15th June,  2003, Volume 9, Issue 48

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Sri Lanka aims for Davis Cup Group 3 promotion amid 50th year celebrations

Golden chance to climb back up

By T M K Samat

ALL that needs to be laid out for a golden jubilee bash has been done. The Green Path home of SLTA, which celebrates 50 years of Davis Cup participation, has been dusted up, repainted and redone at a cost of Rs.1.5million. Minister G L Pieris is to grace the celebratory dinner tomorrow at the King’s Court ballroom of Trans Asia Hotel, where some 70 past Davis Cup representatives will have 14-carat gold pins affixed to the lapel of their blazers. And just so the whole world may know of these happenings, the organizers have secured the country’s oldest newspaper publishing house to be media sponsor of this gala.

But there’s one thing that might yet spoil the party: failure on the court. The centrepiece of the celebrations, of course, is the eight-nation Group 4 Davis Cup (Asia-Oceania) tournament, Wednesday through to Sunday. And Sri Lanka has set its sights on finishing no. 1 or 2 and so graduate to Group Three next year. For a country that spent life in Group Two in 1996, its’ standing as a lowly Group 4 competitor since 2000 has been hard to live down. ‘’It is unfortunate we are celebrating this Golden Jubilee as a Group 4 country. But then it is a good starting point to climb back to the top,” SLTA president Suresh Subramaniam told a press conference Wednesday night. ‘’Obviously we will want to win (next week) and give some significance to our 50 years of Davis Cup tennis.”

 Isuru Gunasekera, the non-playing captain, is hopeful the off-court celebrations would not have been in vain. ‘’ I can’t recall of a team better prepared than this one. All of them are extremely committed to the cause of promotion and have worked exceptionally hard. I am confident we can deliver what is expected of us,” said Gunasekera, a Davis Cup representative in 1992 and ’93.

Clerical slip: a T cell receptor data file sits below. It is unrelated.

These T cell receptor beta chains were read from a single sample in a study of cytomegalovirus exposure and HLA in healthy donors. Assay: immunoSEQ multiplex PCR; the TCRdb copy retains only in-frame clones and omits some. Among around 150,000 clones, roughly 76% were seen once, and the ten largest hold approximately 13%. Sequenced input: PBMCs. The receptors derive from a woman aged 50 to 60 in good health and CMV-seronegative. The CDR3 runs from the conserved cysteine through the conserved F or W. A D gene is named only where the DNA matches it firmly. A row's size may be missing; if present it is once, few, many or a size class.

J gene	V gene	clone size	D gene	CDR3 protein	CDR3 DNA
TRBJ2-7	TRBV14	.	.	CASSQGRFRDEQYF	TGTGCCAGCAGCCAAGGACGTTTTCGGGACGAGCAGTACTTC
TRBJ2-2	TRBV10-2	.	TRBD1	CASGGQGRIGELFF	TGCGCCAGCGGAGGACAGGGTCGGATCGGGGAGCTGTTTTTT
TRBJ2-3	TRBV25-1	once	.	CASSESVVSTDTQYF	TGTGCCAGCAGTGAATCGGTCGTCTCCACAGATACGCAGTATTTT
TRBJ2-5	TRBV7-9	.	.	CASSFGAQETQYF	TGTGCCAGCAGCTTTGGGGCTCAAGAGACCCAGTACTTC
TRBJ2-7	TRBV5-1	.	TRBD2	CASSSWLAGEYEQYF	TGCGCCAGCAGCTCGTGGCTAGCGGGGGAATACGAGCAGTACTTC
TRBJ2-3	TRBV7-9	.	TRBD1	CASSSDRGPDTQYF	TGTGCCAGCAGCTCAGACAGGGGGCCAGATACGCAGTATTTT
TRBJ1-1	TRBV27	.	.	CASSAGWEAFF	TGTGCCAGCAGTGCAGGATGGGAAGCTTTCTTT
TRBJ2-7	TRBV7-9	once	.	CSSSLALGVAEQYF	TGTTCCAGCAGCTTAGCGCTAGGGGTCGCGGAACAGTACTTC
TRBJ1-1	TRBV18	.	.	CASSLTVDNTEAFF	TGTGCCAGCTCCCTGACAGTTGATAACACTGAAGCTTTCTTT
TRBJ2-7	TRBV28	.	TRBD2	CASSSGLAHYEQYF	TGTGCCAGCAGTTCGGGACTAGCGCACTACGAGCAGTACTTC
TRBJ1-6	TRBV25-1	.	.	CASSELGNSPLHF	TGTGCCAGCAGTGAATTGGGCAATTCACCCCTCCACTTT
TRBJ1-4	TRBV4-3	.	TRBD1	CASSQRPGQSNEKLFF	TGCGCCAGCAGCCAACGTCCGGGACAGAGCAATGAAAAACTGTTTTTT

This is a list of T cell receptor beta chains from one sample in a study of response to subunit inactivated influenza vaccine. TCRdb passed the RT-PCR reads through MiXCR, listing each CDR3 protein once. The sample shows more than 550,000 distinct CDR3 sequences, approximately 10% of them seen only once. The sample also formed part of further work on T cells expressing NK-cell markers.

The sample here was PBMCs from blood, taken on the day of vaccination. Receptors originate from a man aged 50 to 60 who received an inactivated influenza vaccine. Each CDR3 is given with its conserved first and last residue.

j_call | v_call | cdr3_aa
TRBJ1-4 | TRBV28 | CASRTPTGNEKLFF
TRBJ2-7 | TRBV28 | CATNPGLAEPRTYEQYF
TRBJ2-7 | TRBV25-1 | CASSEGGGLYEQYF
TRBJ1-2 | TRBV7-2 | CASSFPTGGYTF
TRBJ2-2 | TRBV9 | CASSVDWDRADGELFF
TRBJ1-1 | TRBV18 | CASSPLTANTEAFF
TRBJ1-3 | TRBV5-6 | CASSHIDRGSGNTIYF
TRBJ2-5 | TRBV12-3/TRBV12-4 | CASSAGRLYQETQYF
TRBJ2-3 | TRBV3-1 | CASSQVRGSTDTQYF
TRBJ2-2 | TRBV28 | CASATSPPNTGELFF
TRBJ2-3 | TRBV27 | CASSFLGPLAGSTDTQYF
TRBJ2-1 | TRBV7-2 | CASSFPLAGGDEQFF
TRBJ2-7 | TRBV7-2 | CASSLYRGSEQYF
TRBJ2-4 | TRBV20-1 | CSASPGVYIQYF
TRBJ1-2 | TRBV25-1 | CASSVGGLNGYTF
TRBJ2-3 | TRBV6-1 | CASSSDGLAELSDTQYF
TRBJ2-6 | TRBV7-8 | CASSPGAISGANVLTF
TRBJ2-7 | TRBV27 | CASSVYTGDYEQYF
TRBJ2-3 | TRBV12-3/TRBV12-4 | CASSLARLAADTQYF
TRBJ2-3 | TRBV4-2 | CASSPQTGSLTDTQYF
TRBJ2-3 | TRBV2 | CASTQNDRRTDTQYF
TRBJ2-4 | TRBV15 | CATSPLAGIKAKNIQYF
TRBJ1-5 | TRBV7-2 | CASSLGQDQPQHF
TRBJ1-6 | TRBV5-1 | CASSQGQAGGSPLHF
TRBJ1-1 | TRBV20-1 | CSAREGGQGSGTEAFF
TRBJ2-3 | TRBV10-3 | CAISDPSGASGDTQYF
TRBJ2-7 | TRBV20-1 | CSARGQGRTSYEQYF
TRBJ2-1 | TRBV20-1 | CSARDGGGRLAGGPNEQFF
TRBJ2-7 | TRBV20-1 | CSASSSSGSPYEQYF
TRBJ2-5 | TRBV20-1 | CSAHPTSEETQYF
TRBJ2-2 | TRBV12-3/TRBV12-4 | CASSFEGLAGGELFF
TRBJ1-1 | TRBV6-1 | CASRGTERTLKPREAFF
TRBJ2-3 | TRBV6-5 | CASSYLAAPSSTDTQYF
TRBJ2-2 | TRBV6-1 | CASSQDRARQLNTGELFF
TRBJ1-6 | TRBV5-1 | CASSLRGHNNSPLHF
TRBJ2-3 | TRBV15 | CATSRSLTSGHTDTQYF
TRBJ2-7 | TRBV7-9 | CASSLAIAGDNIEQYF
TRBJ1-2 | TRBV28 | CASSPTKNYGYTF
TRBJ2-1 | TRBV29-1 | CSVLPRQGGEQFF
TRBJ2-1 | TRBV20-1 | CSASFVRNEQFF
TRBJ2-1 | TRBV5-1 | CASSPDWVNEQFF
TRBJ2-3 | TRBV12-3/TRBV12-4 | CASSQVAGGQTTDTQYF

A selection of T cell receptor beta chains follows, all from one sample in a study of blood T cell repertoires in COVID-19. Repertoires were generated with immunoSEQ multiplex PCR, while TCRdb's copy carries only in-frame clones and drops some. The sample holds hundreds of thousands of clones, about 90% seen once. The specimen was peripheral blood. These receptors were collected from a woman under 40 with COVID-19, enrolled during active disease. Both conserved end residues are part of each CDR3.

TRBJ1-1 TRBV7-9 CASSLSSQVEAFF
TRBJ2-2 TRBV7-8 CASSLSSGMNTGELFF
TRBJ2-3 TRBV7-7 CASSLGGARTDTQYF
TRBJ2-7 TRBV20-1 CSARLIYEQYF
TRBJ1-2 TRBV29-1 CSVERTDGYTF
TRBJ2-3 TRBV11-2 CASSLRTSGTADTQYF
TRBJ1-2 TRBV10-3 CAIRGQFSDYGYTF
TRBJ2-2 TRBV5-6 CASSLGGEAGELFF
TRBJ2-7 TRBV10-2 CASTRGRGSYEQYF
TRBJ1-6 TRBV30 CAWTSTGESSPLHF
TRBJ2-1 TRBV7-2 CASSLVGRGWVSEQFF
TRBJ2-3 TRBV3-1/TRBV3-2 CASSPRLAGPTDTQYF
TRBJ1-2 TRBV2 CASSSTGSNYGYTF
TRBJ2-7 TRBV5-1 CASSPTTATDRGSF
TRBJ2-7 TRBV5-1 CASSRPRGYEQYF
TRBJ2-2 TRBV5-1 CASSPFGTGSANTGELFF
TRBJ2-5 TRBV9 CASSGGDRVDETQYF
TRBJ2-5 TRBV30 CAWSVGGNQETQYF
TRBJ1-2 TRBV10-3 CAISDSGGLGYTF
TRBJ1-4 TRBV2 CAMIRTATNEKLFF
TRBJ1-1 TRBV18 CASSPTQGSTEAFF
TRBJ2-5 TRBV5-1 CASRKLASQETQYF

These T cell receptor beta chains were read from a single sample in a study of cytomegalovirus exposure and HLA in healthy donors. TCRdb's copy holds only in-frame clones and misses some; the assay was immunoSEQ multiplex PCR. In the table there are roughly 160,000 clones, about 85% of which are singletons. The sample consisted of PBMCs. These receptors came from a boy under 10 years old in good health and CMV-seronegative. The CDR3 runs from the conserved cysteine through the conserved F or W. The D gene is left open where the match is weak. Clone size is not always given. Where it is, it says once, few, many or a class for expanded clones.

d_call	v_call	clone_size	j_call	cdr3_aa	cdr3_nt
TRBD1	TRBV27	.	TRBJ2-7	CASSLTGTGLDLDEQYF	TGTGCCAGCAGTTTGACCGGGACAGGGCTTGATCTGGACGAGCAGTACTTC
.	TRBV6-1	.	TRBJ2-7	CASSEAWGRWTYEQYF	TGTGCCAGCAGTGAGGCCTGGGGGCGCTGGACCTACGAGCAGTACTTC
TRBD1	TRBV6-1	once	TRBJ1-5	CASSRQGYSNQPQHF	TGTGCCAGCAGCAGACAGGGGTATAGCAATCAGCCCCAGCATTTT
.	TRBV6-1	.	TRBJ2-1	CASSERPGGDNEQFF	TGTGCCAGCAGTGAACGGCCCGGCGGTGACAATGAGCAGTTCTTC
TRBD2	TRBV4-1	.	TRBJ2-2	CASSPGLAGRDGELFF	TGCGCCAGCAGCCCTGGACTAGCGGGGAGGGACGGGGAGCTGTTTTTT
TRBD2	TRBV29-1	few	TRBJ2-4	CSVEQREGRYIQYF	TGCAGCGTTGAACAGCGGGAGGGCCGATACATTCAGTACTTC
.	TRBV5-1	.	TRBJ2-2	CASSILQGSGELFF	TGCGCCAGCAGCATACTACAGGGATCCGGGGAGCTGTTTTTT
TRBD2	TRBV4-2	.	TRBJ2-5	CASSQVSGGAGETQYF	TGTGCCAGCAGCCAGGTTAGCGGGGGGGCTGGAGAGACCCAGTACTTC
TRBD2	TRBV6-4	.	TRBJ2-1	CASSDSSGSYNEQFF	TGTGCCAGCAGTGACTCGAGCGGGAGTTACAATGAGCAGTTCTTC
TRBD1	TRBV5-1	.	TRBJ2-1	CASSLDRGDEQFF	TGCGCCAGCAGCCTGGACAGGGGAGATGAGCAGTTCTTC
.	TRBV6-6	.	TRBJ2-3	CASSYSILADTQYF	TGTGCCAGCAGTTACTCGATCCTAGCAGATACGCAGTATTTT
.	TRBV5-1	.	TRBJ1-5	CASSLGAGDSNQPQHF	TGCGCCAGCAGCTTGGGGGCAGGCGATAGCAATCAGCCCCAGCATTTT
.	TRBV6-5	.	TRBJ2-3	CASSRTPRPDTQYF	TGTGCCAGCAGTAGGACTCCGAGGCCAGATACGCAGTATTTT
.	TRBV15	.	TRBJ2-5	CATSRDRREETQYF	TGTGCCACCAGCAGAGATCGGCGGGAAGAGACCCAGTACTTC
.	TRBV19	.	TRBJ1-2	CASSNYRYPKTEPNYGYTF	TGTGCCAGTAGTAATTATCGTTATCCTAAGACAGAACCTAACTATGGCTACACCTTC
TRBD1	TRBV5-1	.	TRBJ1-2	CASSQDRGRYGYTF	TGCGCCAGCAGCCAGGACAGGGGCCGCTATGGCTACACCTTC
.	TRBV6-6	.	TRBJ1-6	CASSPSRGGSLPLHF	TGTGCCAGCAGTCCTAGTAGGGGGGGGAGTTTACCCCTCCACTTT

What makes this year’s preparation more complete than any previous one was the drafting of two classy players from India into the Sri Lanka squad. Vijey and Kamala Kannan, ranked third and eleventh in India, served as sparring partners for the four-member team. ‘’If you consider that India is in the World Group (of Davis Cup along with countries like the US, Australia and Russia) then their no. 3 and 11 are no mean players,” said Gunasekera, adding that his players played the Indians in simulated matches for nearly a month.

It is the first time the SLTA threw in foreign players into the preparations, an expensive exercise costing $1,600 as payment to the Kannans, no brothers. ‘’It was costly, but necessary. The improvement from of our players training among themselves is limited. What is required is for them to achieve new levels before the competition,” said SLTA president Suresh Subramaniam. ‘’In fact, Rajiv (Rajapakse) go to another plateau, eventually defeating Kamala. There’s no reason to doubt the improvement will show in competition.”

Head coach Arul Amalnathan was optimistic that the month-long experience of playing against the quality Indian duo as well as months of committed training will impact positively during the four-day competition. ‘’Playing in home conditions will be a tremendous advantage. Most of the foreign players are bred on hard courts and could be uncomfortable on our clay courts. Even without that advantage I think we still look a winning team because the preparations have been as thorough as it can be,” said Amalnathan.